The Disadvantages Of Raising Ducks
If you have never raised laying ducks, you’re probably asking, “Okay, what are their drawbacks?” After raising and comparing all species of domestic poultry over the course of the last 20 years, I’ve yet to run across a major disadvantage in ducks under most small flock conditions.
Waterfowl do like to wash their bills and heads frequently, so their drinking water should be changed at least several times weekly—and preferably daily. If crowded in a small pen with a dirt floor during wet weather, they will turn their quarters into a muddy mess. But, adequate bedding (such as sand, straw or wood shavings), larger pens or the use of wire floors takes care of this problem.
People who have close neighbors are sometimes concerned about noise. On the whole, ducks of the egg breeds are no noisier than chickens, especially when raised in small flocks consisting of six to eight birds.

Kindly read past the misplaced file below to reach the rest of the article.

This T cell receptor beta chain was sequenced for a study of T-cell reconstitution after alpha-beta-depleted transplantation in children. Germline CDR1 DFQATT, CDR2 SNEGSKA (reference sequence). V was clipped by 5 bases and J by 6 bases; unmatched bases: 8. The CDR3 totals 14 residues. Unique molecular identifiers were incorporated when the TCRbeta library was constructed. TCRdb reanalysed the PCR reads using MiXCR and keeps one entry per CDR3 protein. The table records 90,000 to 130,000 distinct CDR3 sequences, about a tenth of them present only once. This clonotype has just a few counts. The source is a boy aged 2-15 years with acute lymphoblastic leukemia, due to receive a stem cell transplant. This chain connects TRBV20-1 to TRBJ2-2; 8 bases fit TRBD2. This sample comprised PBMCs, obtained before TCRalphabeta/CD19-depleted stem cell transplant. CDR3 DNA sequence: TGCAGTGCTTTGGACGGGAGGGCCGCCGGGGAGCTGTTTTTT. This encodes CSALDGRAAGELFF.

“But aren’t duck eggs strong-flavored?”
is a common question. The flavor of eggs is controlled by the diet of the producing birds. If ducks (or chickens) are fed a ration containing fish products or the birds are allowed to feed in bodies of water or pastures where they can pick up pungent natural foods, the eggs can be tainted.
When duck and chicken eggs are produced with similar feeding and management, the taste of the end product is virtually indistinguishable. Over the years, we have served thousands of scrambled, fried, poached, deviled, soft boiled, souffleed and creped duck eggs to meal guests and at potlucks, picnics, wedding buffets and youth camps. In my recollection, not once has anyone suspected they weren’t dining on chicken eggs until we told them otherwise. Interestingly, before being told that they were eating duck cuisine, we’ve had numerous people mention that the eggs were exceptionally good.
The shells of duck eggs are slightly more difficult to crack and are pearly white rather than chalk white as in chicken eggs—but I can’t see these as disadvantages. The albumen of duck eggs is somewhat firmer and usually takes slightly longer to whip up for meringues and angel food cakes than the white of chicken eggs.
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